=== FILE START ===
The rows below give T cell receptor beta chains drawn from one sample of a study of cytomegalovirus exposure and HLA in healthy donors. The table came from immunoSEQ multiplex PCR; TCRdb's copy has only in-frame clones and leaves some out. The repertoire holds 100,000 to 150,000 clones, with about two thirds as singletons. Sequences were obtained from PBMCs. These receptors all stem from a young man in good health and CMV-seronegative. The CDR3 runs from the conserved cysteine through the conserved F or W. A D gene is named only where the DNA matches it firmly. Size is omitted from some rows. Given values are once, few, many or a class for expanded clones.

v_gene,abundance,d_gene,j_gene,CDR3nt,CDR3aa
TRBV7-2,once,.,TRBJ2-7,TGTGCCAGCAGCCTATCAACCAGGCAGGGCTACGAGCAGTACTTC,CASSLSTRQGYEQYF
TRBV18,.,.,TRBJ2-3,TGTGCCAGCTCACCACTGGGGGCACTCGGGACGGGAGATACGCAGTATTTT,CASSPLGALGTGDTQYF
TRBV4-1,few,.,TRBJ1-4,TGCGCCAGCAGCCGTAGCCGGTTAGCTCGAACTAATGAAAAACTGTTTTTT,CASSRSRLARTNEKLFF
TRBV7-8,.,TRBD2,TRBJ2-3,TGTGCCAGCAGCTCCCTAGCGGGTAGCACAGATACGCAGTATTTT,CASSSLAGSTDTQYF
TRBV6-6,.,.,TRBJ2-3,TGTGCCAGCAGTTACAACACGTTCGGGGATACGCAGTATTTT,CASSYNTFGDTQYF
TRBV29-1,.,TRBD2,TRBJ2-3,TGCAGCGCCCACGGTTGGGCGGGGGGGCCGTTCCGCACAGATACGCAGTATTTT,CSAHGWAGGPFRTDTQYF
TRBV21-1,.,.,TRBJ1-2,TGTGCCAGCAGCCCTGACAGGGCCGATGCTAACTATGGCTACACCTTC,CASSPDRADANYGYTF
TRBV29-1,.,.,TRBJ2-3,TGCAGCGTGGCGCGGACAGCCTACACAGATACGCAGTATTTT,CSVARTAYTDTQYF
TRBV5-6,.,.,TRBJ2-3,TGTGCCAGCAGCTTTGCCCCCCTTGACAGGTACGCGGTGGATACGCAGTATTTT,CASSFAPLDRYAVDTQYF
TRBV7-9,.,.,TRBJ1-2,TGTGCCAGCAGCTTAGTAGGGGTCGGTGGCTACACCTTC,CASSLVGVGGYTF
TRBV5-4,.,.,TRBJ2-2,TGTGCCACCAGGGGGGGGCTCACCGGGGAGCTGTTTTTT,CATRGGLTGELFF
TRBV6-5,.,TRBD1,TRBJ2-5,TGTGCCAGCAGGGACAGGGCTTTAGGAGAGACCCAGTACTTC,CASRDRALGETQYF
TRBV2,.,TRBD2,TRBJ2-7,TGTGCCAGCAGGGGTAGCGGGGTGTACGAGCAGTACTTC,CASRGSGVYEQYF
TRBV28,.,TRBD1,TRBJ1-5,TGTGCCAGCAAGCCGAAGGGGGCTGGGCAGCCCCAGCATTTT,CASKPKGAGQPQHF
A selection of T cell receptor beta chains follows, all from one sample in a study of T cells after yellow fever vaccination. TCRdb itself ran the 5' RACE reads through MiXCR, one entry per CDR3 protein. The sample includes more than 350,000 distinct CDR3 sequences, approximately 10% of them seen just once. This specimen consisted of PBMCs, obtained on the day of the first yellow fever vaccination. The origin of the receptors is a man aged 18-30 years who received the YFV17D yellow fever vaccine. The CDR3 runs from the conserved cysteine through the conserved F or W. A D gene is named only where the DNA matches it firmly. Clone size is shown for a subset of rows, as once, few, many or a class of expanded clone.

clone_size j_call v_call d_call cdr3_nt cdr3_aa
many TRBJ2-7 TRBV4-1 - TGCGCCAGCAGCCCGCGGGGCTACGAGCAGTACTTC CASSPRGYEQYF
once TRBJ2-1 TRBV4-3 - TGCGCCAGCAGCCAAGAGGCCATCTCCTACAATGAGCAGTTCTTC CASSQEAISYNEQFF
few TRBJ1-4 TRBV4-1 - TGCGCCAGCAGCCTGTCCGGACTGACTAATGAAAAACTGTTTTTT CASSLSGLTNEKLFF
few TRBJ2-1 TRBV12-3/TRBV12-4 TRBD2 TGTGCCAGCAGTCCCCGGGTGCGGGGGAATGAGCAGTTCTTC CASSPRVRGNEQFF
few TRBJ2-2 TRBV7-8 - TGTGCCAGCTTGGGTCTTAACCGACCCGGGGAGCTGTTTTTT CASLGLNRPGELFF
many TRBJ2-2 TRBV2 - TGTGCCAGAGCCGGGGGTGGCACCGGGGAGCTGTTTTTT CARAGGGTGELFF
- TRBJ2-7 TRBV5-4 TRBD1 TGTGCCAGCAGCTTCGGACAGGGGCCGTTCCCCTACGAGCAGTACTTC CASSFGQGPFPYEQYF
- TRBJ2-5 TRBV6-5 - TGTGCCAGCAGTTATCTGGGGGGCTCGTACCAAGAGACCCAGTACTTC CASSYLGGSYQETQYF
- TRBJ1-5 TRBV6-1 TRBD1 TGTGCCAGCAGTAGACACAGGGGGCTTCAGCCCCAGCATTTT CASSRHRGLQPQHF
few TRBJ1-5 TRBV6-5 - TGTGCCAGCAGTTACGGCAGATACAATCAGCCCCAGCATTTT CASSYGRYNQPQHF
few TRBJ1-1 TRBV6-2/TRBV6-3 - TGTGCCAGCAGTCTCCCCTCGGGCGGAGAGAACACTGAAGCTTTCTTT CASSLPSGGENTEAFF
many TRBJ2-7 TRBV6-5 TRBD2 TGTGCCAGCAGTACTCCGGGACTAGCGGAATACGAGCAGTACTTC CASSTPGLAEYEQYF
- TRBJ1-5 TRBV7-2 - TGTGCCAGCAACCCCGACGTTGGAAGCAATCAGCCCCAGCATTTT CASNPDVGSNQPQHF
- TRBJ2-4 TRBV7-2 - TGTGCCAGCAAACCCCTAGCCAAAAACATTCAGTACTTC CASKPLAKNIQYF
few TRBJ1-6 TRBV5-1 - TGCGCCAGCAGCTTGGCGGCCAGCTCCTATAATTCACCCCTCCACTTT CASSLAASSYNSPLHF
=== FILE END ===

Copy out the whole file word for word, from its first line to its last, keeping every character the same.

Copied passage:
The rows below give T cell receptor beta chains drawn from one sample of a study of cytomegalovirus exposure and HLA in healthy donors. The table came from immunoSEQ multiplex PCR; TCRdb's copy has only in-frame clones and leaves some out. The repertoire holds 100,000 to 150,000 clones, with about two thirds as singletons. Sequences were obtained from PBMCs. These receptors all stem from a young man in good health and CMV-seronegative. The CDR3 runs from the conserved cysteine through the conserved F or W. A D gene is named only where the DNA matches it firmly. Size is omitted from some rows. Given values are once, few, many or a class for expanded clones.

v_gene,abundance,d_gene,j_gene,CDR3nt,CDR3aa
TRBV7-2,once,.,TRBJ2-7,TGTGCCAGCAGCCTATCAACCAGGCAGGGCTACGAGCAGTACTTC,CASSLSTRQGYEQYF
TRBV18,.,.,TRBJ2-3,TGTGCCAGCTCACCACTGGGGGCACTCGGGACGGGAGATACGCAGTATTTT,CASSPLGALGTGDTQYF
TRBV4-1,few,.,TRBJ1-4,TGCGCCAGCAGCCGTAGCCGGTTAGCTCGAACTAATGAAAAACTGTTTTTT,CASSRSRLARTNEKLFF
TRBV7-8,.,TRBD2,TRBJ2-3,TGTGCCAGCAGCTCCCTAGCGGGTAGCACAGATACGCAGTATTTT,CASSSLAGSTDTQYF
TRBV6-6,.,.,TRBJ2-3,TGTGCCAGCAGTTACAACACGTTCGGGGATACGCAGTATTTT,CASSYNTFGDTQYF
TRBV29-1,.,TRBD2,TRBJ2-3,TGCAGCGCCCACGGTTGGGCGGGGGGGCCGTTCCGCACAGATACGCAGTATTTT,CSAHGWAGGPFRTDTQYF
TRBV21-1,.,.,TRBJ1-2,TGTGCCAGCAGCCCTGACAGGGCCGATGCTAACTATGGCTACACCTTC,CASSPDRADANYGYTF
TRBV29-1,.,.,TRBJ2-3,TGCAGCGTGGCGCGGACAGCCTACACAGATACGCAGTATTTT,CSVARTAYTDTQYF
TRBV5-6,.,.,TRBJ2-3,TGTGCCAGCAGCTTTGCCCCCCTTGACAGGTACGCGGTGGATACGCAGTATTTT,CASSFAPLDRYAVDTQYF
TRBV7-9,.,.,TRBJ1-2,TGTGCCAGCAGCTTAGTAGGGGTCGGTGGCTACACCTTC,CASSLVGVGGYTF
TRBV5-4,.,.,TRBJ2-2,TGTGCCACCAGGGGGGGGCTCACCGGGGAGCTGTTTTTT,CATRGGLTGELFF
TRBV6-5,.,TRBD1,TRBJ2-5,TGTGCCAGCAGGGACAGGGCTTTAGGAGAGACCCAGTACTTC,CASRDRALGETQYF
TRBV2,.,TRBD2,TRBJ2-7,TGTGCCAGCAGGGGTAGCGGGGTGTACGAGCAGTACTTC,CASRGSGVYEQYF
TRBV28,.,TRBD1,TRBJ1-5,TGTGCCAGCAAGCCGAAGGGGGCTGGGCAGCCCCAGCATTTT,CASKPKGAGQPQHF
A selection of T cell receptor beta chains follows, all from one sample in a study of T cells after yellow fever vaccination. TCRdb itself ran the 5' RACE reads through MiXCR, one entry per CDR3 protein. The sample includes more than 350,000 distinct CDR3 sequences, approximately 10% of them seen just once. This specimen consisted of PBMCs, obtained on the day of the first yellow fever vaccination. The origin of the receptors is a man aged 18-30 years who received the YFV17D yellow fever vaccine. The CDR3 runs from the conserved cysteine through the conserved F or W. A D gene is named only where the DNA matches it firmly. Clone size is shown for a subset of rows, as once, few, many or a class of expanded clone.

clone_size j_call v_call d_call cdr3_nt cdr3_aa
many TRBJ2-7 TRBV4-1 - TGCGCCAGCAGCCCGCGGGGCTACGAGCAGTACTTC CASSPRGYEQYF
once TRBJ2-1 TRBV4-3 - TGCGCCAGCAGCCAAGAGGCCATCTCCTACAATGAGCAGTTCTTC CASSQEAISYNEQFF
few TRBJ1-4 TRBV4-1 - TGCGCCAGCAGCCTGTCCGGACTGACTAATGAAAAACTGTTTTTT CASSLSGLTNEKLFF
few TRBJ2-1 TRBV12-3/TRBV12-4 TRBD2 TGTGCCAGCAGTCCCCGGGTGCGGGGGAATGAGCAGTTCTTC CASSPRVRGNEQFF
few TRBJ2-2 TRBV7-8 - TGTGCCAGCTTGGGTCTTAACCGACCCGGGGAGCTGTTTTTT CASLGLNRPGELFF
many TRBJ2-2 TRBV2 - TGTGCCAGAGCCGGGGGTGGCACCGGGGAGCTGTTTTTT CARAGGGTGELFF
- TRBJ2-7 TRBV5-4 TRBD1 TGTGCCAGCAGCTTCGGACAGGGGCCGTTCCCCTACGAGCAGTACTTC CASSFGQGPFPYEQYF
- TRBJ2-5 TRBV6-5 - TGTGCCAGCAGTTATCTGGGGGGCTCGTACCAAGAGACCCAGTACTTC CASSYLGGSYQETQYF
- TRBJ1-5 TRBV6-1 TRBD1 TGTGCCAGCAGTAGACACAGGGGGCTTCAGCCCCAGCATTTT CASSRHRGLQPQHF
few TRBJ1-5 TRBV6-5 - TGTGCCAGCAGTTACGGCAGATACAATCAGCCCCAGCATTTT CASSYGRYNQPQHF
few TRBJ1-1 TRBV6-2/TRBV6-3 - TGTGCCAGCAGTCTCCCCTCGGGCGGAGAGAACACTGAAGCTTTCTTT CASSLPSGGENTEAFF
many TRBJ2-7 TRBV6-5 TRBD2 TGTGCCAGCAGTACTCCGGGACTAGCGGAATACGAGCAGTACTTC CASSTPGLAEYEQYF
- TRBJ1-5 TRBV7-2 - TGTGCCAGCAACCCCGACGTTGGAAGCAATCAGCCCCAGCATTTT CASNPDVGSNQPQHF
- TRBJ2-4 TRBV7-2 - TGTGCCAGCAAACCCCTAGCCAAAAACATTCAGTACTTC CASKPLAKNIQYF
few TRBJ1-6 TRBV5-1 - TGCGCCAGCAGCTTGGCGGCCAGCTCCTATAATTCACCCCTCCACTTT CASSLAASSYNSPLHF